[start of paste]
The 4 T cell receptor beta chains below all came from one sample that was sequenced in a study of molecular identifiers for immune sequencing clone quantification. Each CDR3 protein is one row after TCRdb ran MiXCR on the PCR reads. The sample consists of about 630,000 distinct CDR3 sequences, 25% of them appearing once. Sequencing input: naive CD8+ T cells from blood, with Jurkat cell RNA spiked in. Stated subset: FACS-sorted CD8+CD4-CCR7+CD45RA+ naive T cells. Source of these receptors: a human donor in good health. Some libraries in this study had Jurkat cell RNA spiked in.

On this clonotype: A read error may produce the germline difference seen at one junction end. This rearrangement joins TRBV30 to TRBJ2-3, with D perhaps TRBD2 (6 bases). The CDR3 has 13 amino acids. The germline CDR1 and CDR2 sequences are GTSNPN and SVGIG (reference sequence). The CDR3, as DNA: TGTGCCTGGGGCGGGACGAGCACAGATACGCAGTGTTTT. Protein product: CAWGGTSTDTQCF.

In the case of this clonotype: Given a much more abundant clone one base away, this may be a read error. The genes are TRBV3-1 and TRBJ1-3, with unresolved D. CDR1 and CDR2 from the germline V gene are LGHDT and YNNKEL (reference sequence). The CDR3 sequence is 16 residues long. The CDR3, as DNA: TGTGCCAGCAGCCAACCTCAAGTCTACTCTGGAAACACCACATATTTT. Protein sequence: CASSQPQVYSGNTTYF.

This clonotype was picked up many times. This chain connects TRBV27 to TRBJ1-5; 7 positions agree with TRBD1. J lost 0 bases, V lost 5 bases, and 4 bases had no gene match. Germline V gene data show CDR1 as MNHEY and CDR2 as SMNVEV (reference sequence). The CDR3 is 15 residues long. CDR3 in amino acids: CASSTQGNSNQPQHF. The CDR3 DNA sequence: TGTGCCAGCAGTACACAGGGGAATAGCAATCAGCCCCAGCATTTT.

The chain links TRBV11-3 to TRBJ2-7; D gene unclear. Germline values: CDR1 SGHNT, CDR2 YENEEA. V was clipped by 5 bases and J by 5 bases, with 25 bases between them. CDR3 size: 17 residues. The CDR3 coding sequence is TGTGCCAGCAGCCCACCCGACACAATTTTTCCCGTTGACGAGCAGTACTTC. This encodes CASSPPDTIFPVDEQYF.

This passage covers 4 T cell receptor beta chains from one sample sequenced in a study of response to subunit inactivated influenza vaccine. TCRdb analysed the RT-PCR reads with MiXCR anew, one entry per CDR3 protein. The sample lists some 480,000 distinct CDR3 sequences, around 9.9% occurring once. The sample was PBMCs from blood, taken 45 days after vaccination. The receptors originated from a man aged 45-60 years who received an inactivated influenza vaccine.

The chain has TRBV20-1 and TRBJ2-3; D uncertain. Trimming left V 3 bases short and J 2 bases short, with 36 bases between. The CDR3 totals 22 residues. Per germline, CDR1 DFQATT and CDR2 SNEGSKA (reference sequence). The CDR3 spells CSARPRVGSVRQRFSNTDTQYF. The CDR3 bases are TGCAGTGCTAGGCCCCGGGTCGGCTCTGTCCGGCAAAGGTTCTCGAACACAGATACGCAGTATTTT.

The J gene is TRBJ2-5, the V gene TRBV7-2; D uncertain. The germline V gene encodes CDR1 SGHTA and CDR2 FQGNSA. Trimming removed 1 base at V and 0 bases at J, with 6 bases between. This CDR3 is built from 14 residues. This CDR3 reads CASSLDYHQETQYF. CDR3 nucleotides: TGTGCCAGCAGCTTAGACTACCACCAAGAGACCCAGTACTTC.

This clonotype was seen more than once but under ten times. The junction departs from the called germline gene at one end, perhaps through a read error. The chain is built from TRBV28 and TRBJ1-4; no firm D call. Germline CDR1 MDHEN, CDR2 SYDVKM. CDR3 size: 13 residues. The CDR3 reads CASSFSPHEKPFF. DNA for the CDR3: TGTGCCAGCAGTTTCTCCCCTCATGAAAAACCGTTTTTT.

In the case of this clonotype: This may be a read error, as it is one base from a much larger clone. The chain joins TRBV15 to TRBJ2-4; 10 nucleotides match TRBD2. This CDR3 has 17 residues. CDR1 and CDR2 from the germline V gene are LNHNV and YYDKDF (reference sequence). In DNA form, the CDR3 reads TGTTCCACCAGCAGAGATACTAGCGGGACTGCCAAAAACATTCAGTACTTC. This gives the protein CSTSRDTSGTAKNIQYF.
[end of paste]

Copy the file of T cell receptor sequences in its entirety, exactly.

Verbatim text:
The 4 T cell receptor beta chains below all came from one sample that was sequenced in a study of molecular identifiers for immune sequencing clone quantification. Each CDR3 protein is one row after TCRdb ran MiXCR on the PCR reads. The sample consists of about 630,000 distinct CDR3 sequences, 25% of them appearing once. Sequencing input: naive CD8+ T cells from blood, with Jurkat cell RNA spiked in. Stated subset: FACS-sorted CD8+CD4-CCR7+CD45RA+ naive T cells. Source of these receptors: a human donor in good health. Some libraries in this study had Jurkat cell RNA spiked in.

On this clonotype: A read error may produce the germline difference seen at one junction end. This rearrangement joins TRBV30 to TRBJ2-3, with D perhaps TRBD2 (6 bases). The CDR3 has 13 amino acids. The germline CDR1 and CDR2 sequences are GTSNPN and SVGIG (reference sequence). The CDR3, as DNA: TGTGCCTGGGGCGGGACGAGCACAGATACGCAGTGTTTT. Protein product: CAWGGTSTDTQCF.

In the case of this clonotype: Given a much more abundant clone one base away, this may be a read error. The genes are TRBV3-1 and TRBJ1-3, with unresolved D. CDR1 and CDR2 from the germline V gene are LGHDT and YNNKEL (reference sequence). The CDR3 sequence is 16 residues long. The CDR3, as DNA: TGTGCCAGCAGCCAACCTCAAGTCTACTCTGGAAACACCACATATTTT. Protein sequence: CASSQPQVYSGNTTYF.

This clonotype was picked up many times. This chain connects TRBV27 to TRBJ1-5; 7 positions agree with TRBD1. J lost 0 bases, V lost 5 bases, and 4 bases had no gene match. Germline V gene data show CDR1 as MNHEY and CDR2 as SMNVEV (reference sequence). The CDR3 is 15 residues long. CDR3 in amino acids: CASSTQGNSNQPQHF. The CDR3 DNA sequence: TGTGCCAGCAGTACACAGGGGAATAGCAATCAGCCCCAGCATTTT.

The chain links TRBV11-3 to TRBJ2-7; D gene unclear. Germline values: CDR1 SGHNT, CDR2 YENEEA. V was clipped by 5 bases and J by 5 bases, with 25 bases between them. CDR3 size: 17 residues. The CDR3 coding sequence is TGTGCCAGCAGCCCACCCGACACAATTTTTCCCGTTGACGAGCAGTACTTC. This encodes CASSPPDTIFPVDEQYF.

This passage covers 4 T cell receptor beta chains from one sample sequenced in a study of response to subunit inactivated influenza vaccine. TCRdb analysed the RT-PCR reads with MiXCR anew, one entry per CDR3 protein. The sample lists some 480,000 distinct CDR3 sequences, around 9.9% occurring once. The sample was PBMCs from blood, taken 45 days after vaccination. The receptors originated from a man aged 45-60 years who received an inactivated influenza vaccine.

The chain has TRBV20-1 and TRBJ2-3; D uncertain. Trimming left V 3 bases short and J 2 bases short, with 36 bases between. The CDR3 totals 22 residues. Per germline, CDR1 DFQATT and CDR2 SNEGSKA (reference sequence). The CDR3 spells CSARPRVGSVRQRFSNTDTQYF. The CDR3 bases are TGCAGTGCTAGGCCCCGGGTCGGCTCTGTCCGGCAAAGGTTCTCGAACACAGATACGCAGTATTTT.

The J gene is TRBJ2-5, the V gene TRBV7-2; D uncertain. The germline V gene encodes CDR1 SGHTA and CDR2 FQGNSA. Trimming removed 1 base at V and 0 bases at J, with 6 bases between. This CDR3 is built from 14 residues. This CDR3 reads CASSLDYHQETQYF. CDR3 nucleotides: TGTGCCAGCAGCTTAGACTACCACCAAGAGACCCAGTACTTC.

This clonotype was seen more than once but under ten times. The junction departs from the called germline gene at one end, perhaps through a read error. The chain is built from TRBV28 and TRBJ1-4; no firm D call. Germline CDR1 MDHEN, CDR2 SYDVKM. CDR3 size: 13 residues. The CDR3 reads CASSFSPHEKPFF. DNA for the CDR3: TGTGCCAGCAGTTTCTCCCCTCATGAAAAACCGTTTTTT.

In the case of this clonotype: This may be a read error, as it is one base from a much larger clone. The chain joins TRBV15 to TRBJ2-4; 10 nucleotides match TRBD2. This CDR3 has 17 residues. CDR1 and CDR2 from the germline V gene are LNHNV and YYDKDF (reference sequence). In DNA form, the CDR3 reads TGTTCCACCAGCAGAGATACTAGCGGGACTGCCAAAAACATTCAGTACTTC. This gives the protein CSTSRDTSGTAKNIQYF.